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Within a week after a national organization awarded the state a D for lack of improvements in education, the state gave itself an F for failure to reach agreement on an initiated measure to raise funds for teachers' salaries and property tax relief.

A bipartisan Education Alliance was formed to initiate the proposal after the Legislature refused to pass the tax hike in the 1999 session.

The strategy of the alliance foundered when representatives of the school boards refused to go along with earmarking the teacher salary increases for a bonus program outside of the usual teacher/school board bargaining process.

The school boards wanted negotiating flexibility in awarding the salary increases.

The North Dakota Education Association was right to demand that salary increases be in the form of annual bonuses.

The inadequate salaries now being paid reflect the attitude of many school boards that teachers are getting enough. With that mindset and freedom to spend salary money, they could be expected to continue offering teachers exactly what they have been giving for years - 49th place in the country.

With the collapse of the initiative campaign, teachers are back at square one with little hope for change. The teacher shortage prevalent across the country will gobble up more and more of North Dakota's quality teachers who will be leaving the state for better opportunities elsewhere. A disproportionate number of them will be the younger professionals interested in a long-term future in education - and that future is not in North Dakota.

There is little use to look for help from the state government. Gov. Ed Schafer doesn't see any need for money and defends his present budget by pointing to the additional millions appropriated during his watch. While this is true in absolute terms, these millions have only managed to keep North Dakota teacher salaries at 49th because other states have been making even greater sacrifices to support education. North Dakota is still in their dust.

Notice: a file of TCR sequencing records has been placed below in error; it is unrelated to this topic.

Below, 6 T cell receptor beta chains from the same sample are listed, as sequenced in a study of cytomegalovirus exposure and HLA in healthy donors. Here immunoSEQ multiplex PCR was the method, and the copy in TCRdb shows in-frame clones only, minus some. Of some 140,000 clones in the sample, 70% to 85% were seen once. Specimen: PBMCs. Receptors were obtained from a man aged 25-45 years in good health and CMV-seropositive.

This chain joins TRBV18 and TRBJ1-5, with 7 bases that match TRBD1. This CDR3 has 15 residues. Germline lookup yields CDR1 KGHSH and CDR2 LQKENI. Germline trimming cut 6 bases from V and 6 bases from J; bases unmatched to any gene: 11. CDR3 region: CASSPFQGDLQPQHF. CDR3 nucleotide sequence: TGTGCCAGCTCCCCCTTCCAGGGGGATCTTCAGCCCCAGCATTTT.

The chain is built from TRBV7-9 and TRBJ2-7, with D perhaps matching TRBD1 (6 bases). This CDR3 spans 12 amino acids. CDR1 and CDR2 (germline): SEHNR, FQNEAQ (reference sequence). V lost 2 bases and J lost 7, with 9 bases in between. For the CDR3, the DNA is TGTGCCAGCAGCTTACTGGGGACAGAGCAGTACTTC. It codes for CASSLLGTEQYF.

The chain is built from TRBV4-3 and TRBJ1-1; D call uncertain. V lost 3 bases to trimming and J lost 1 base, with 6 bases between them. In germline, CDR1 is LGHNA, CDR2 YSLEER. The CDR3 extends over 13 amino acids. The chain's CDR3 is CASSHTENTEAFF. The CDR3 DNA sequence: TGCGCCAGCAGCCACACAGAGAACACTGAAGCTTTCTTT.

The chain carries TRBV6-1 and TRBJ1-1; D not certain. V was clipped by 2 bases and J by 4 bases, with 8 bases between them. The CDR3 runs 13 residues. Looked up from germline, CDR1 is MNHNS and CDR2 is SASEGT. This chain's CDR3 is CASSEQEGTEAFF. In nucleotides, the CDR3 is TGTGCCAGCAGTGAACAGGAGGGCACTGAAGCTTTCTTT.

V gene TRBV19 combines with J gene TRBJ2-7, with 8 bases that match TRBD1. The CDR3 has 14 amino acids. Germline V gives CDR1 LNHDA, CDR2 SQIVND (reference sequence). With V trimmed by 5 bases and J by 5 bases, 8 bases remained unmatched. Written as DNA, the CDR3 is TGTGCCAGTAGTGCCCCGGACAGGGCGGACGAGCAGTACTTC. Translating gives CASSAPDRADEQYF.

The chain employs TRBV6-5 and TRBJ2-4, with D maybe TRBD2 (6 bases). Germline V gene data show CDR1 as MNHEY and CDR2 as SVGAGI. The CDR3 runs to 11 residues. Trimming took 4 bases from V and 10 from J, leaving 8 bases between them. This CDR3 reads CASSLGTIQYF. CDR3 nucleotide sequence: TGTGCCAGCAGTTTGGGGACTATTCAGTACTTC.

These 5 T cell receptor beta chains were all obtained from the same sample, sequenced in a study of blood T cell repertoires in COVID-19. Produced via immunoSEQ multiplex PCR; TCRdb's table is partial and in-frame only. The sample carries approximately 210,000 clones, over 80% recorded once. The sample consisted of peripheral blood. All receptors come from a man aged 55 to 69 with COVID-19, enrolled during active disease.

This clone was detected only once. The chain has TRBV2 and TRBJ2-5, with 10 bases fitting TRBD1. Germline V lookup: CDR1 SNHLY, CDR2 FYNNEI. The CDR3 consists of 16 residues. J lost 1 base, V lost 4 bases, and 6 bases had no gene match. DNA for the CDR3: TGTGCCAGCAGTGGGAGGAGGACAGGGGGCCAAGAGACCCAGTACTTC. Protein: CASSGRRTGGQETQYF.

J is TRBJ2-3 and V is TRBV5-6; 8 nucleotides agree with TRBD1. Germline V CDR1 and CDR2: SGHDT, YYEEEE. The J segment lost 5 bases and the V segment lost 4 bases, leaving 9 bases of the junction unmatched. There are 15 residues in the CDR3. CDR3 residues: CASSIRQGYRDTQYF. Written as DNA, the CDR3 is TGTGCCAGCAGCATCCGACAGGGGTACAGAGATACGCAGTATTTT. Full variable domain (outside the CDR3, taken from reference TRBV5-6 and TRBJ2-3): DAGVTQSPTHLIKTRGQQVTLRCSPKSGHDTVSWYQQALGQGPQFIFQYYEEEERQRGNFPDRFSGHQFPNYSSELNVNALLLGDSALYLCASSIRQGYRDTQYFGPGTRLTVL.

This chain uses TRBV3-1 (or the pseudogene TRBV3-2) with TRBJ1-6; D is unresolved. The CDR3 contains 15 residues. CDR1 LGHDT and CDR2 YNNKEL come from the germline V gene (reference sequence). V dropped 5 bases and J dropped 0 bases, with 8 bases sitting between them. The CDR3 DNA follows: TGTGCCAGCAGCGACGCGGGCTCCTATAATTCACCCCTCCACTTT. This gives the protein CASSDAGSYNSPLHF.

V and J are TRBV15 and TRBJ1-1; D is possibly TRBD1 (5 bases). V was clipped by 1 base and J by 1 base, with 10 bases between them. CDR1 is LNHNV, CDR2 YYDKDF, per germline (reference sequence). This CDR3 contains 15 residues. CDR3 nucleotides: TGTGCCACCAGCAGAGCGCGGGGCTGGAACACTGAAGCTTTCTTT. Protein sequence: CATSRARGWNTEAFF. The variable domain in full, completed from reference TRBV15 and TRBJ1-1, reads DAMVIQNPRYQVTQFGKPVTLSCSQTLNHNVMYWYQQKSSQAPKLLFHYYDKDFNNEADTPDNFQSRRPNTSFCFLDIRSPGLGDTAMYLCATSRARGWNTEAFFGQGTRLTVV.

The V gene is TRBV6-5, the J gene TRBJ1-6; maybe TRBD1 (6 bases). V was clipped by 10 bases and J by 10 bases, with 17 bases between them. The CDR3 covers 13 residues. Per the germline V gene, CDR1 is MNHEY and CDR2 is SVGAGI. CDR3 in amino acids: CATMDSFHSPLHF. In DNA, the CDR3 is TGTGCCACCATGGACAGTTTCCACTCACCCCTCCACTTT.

Looking at the facts, the general fund appropriations in this biennium are the same as they were 20 years ago. In the 1979-81 biennium, primary and secondary education got $231 million out of a general fund budget of $644 million - 36 percent. In the 1999-2001 biennium, primary and secondary education gets $570 million out of $1,594 million - the same 36 percent. Proportionately speaking, education has been doing no better than the rest of government.

There is little use looking to the Legislature for relief. It had the opportunity in the last session to bite the bullet by passing the 3 percent income tax hike contemplated in the initiated measure but it couldn't muster the political will or the courage to act. There is no reason to expect anything different in the 2001 session.

Teachers shouldn't be taken in by the presidential candidates either, all of who talking boldly about rescuing education. But they offer few specifics and no money. Any federal or state candidate who talks about what he or she is going to do for education without talking about money is a fraud and should be arrested under the consumer protection laws.

Whether the North Dakota Education Association likes it or not, everyone is leaving the ball in its court. It has the choice of taking the ball and going home or starting a new game. That new game will only begin when the association embarks on a long-term educational campaign among the taxpayers of the state.

Omdahl is a former North Dakota lieutenant governor and professor of political science at UND.


By: Lloyd Omdahl Grand Forks Herald, February 7, 2000

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